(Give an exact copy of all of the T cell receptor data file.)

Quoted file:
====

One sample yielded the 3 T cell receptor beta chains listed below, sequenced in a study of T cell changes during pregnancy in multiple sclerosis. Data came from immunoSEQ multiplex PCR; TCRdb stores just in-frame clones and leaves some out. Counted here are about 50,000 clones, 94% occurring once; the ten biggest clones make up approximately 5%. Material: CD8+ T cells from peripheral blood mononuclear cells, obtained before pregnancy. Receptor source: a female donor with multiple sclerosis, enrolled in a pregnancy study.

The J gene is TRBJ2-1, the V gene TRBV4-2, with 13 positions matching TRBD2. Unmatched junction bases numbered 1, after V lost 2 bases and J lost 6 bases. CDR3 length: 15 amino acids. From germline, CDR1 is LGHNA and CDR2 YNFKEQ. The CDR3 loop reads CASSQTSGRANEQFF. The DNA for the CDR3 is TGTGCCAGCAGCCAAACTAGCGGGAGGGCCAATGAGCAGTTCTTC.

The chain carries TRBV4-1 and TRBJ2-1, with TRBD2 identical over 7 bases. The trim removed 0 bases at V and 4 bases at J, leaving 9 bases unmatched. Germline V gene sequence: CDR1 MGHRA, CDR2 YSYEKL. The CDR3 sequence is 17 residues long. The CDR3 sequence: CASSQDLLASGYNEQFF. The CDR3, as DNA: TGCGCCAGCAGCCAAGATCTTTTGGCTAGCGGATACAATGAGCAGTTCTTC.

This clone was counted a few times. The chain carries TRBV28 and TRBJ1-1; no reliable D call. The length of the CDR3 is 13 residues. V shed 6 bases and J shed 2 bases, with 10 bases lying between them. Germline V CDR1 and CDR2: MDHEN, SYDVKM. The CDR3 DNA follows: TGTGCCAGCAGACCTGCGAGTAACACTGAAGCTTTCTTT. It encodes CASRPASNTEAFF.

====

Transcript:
One sample yielded the 3 T cell receptor beta chains listed below, sequenced in a study of T cell changes during pregnancy in multiple sclerosis. Data came from immunoSEQ multiplex PCR; TCRdb stores just in-frame clones and leaves some out. Counted here are about 50,000 clones, 94% occurring once; the ten biggest clones make up approximately 5%. Material: CD8+ T cells from peripheral blood mononuclear cells, obtained before pregnancy. Receptor source: a female donor with multiple sclerosis, enrolled in a pregnancy study.

The J gene is TRBJ2-1, the V gene TRBV4-2, with 13 positions matching TRBD2. Unmatched junction bases numbered 1, after V lost 2 bases and J lost 6 bases. CDR3 length: 15 amino acids. From germline, CDR1 is LGHNA and CDR2 YNFKEQ. The CDR3 loop reads CASSQTSGRANEQFF. The DNA for the CDR3 is TGTGCCAGCAGCCAAACTAGCGGGAGGGCCAATGAGCAGTTCTTC.

The chain carries TRBV4-1 and TRBJ2-1, with TRBD2 identical over 7 bases. The trim removed 0 bases at V and 4 bases at J, leaving 9 bases unmatched. Germline V gene sequence: CDR1 MGHRA, CDR2 YSYEKL. The CDR3 sequence is 17 residues long. The CDR3 sequence: CASSQDLLASGYNEQFF. The CDR3, as DNA: TGCGCCAGCAGCCAAGATCTTTTGGCTAGCGGATACAATGAGCAGTTCTTC.

This clone was counted a few times. The chain carries TRBV28 and TRBJ1-1; no reliable D call. The length of the CDR3 is 13 residues. V shed 6 bases and J shed 2 bases, with 10 bases lying between them. Germline V CDR1 and CDR2: MDHEN, SYDVKM. The CDR3 DNA follows: TGTGCCAGCAGACCTGCGAGTAACACTGAAGCTTTCTTT. It encodes CASRPASNTEAFF.